Salahuddin Safder, a spokesperson of the FAFEN election observer group, said the delay in the announcement of results “remained a concern” for them.
“We did not receive many results till the first deadline of 2am and [the ECP] even missed the second deadline given in the law which is 10am next morning after the polls,” he noted.
He, however, said that FAFEN’s observers reported no major issues during the process of polling.
Huma Baqai said the social media was clearly indicative of a “recipe for trouble” because the masses, including a sizeable number of Khan supporters, did not have any direction at the moment.
“Their [PTI supporters] leadership is in jails and will probably remain so,” she said. “It’s going to create unrest.”
'PML-N single largest party in center and Punjab'
As results continued to trickle in on Friday, PML-N vice president Maryam Nawaz said her party was emerging as the “single largest party in center and in Punjab.”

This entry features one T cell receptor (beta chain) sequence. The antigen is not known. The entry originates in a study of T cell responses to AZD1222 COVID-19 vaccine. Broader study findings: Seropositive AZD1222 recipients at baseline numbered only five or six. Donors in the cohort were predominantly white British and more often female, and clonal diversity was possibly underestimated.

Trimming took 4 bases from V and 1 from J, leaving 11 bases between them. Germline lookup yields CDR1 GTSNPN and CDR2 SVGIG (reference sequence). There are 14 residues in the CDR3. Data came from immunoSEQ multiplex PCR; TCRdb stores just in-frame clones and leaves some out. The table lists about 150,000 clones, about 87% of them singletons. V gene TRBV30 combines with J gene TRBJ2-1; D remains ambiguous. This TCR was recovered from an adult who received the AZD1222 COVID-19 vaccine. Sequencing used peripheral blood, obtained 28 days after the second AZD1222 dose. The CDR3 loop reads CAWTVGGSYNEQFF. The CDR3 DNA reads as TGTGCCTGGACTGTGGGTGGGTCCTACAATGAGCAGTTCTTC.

“As opposed to the false perception deliberately built by a section of media last night, PML-N, Alhamdolillah (praise be to God) emerging as the single largest party in center and in Punjab,” she said on X.
“Some results awaited. MNS (Mian Nawaz Sharif) will head to PMLN HQ for the victory speech as soon as final results are received. Insha’Allah. Stay tuned.”
On Thursday, Sharif dismissed talk of an unclear result in the elections.
“For God’s sake, don’t talk about a coalition government,” he told reporters after casting his vote in Lahore’s upscale Model Town neighborhood. “It is very important for a government to get a clear majority.”
Thursday’s vote was the culmination of an especially contentious election season in which allegations of military meddling took center-stage, casting a shadow over a historic event that marks only the country’s third-ever democratic transition of power. The army, which has ruled for over three decades of Pakistan’s history since independence in 1947, strongly denies interfering in political affairs.